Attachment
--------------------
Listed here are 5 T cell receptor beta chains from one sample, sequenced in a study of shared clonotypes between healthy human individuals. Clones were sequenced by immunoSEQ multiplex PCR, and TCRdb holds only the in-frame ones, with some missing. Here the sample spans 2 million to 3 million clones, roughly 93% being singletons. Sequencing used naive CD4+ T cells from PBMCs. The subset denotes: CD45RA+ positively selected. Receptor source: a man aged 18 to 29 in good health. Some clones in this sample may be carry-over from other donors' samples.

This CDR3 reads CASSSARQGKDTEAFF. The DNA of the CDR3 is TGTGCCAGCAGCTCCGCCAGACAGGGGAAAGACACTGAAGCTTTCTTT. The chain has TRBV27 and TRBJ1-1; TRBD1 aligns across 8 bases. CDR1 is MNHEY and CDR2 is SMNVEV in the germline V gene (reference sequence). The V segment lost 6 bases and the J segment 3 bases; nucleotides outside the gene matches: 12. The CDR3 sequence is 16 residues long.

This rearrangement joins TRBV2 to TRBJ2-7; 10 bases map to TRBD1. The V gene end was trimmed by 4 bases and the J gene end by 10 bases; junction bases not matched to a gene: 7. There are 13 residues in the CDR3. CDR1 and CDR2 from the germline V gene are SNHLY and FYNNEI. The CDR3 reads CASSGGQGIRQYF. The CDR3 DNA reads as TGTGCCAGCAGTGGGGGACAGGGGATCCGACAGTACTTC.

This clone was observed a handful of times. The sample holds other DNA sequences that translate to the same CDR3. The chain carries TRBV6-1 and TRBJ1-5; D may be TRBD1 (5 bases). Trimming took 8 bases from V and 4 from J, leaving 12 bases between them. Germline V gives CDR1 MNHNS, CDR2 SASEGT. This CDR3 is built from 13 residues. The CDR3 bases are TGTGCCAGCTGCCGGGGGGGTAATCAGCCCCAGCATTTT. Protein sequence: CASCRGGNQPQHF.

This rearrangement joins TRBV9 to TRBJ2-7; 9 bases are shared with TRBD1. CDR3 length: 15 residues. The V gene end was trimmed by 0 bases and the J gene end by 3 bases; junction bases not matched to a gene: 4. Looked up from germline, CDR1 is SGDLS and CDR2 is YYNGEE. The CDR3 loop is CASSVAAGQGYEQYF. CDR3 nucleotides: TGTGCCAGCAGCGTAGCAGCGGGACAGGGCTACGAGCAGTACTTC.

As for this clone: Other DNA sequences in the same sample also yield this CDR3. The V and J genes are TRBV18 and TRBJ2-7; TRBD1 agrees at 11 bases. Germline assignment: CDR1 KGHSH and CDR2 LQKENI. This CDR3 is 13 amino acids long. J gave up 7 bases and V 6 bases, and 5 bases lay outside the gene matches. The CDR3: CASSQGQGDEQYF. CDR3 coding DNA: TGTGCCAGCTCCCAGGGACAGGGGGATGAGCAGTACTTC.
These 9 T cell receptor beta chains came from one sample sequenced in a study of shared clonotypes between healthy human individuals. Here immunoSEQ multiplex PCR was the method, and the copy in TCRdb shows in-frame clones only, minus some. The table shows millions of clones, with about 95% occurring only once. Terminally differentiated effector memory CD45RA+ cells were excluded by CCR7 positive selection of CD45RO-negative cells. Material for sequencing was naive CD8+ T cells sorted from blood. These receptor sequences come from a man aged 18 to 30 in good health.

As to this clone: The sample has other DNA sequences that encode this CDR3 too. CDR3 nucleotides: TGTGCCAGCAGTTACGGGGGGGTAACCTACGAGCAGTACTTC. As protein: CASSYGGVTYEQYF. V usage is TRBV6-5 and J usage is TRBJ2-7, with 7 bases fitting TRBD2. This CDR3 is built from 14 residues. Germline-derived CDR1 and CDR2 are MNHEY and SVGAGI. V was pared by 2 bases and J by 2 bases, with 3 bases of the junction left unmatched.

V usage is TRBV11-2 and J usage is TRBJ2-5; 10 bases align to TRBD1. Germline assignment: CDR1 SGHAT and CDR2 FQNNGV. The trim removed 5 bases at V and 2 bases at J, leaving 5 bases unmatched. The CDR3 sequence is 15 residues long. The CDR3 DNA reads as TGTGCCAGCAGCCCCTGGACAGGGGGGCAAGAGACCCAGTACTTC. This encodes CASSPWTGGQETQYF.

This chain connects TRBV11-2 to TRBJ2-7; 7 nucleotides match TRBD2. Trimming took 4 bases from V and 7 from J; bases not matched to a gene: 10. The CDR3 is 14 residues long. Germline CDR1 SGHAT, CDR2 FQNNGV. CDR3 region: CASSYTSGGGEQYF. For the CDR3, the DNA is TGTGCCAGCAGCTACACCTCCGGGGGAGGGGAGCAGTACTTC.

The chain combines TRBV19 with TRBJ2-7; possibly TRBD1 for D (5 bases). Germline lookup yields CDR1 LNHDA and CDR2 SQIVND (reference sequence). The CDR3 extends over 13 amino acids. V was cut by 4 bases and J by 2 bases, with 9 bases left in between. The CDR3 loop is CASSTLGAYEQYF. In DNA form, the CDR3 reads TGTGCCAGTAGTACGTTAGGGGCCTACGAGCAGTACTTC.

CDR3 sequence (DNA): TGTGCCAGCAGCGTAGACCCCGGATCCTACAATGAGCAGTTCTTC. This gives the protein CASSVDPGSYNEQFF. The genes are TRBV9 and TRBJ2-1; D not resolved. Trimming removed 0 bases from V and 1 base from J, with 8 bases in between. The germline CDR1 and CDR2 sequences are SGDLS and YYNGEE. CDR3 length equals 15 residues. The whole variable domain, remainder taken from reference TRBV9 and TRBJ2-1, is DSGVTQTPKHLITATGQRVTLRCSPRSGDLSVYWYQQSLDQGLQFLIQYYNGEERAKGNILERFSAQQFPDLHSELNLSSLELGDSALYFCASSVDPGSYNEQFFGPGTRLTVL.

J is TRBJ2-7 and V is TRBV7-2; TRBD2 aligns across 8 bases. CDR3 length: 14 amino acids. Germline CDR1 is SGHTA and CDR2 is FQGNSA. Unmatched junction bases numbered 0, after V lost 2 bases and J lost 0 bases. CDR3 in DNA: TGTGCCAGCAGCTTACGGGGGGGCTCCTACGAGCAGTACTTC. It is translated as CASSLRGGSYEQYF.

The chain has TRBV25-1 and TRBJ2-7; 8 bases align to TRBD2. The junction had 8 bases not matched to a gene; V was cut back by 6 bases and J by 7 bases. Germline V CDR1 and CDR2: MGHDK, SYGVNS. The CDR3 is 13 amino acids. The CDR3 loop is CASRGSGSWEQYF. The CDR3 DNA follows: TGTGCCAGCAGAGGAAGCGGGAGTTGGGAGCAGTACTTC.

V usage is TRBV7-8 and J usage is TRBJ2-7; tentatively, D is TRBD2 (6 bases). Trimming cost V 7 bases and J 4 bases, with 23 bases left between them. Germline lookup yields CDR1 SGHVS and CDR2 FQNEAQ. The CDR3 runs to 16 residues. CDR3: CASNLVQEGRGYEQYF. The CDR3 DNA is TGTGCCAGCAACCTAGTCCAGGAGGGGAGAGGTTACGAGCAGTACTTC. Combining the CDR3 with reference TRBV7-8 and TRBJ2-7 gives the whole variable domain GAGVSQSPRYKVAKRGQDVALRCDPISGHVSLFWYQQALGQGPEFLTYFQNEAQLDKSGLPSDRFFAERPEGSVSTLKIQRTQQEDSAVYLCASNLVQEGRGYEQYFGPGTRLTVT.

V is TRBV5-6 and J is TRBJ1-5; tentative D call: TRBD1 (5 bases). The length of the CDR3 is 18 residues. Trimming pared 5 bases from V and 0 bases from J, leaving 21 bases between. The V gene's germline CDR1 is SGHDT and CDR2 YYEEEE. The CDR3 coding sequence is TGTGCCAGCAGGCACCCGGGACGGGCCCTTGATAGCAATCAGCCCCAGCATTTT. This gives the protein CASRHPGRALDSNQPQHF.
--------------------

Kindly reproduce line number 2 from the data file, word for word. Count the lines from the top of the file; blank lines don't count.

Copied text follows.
This CDR3 reads CASSSARQGKDTEAFF. The DNA of the CDR3 is TGTGCCAGCAGCTCCGCCAGACAGGGGAAAGACACTGAAGCTTTCTTT. The chain has TRBV27 and TRBJ1-1; TRBD1 aligns across 8 bases. CDR1 is MNHEY and CDR2 is SMNVEV in the germline V gene (reference sequence). The V segment lost 6 bases and the J segment 3 bases; nucleotides outside the gene matches: 12. The CDR3 sequence is 16 residues long.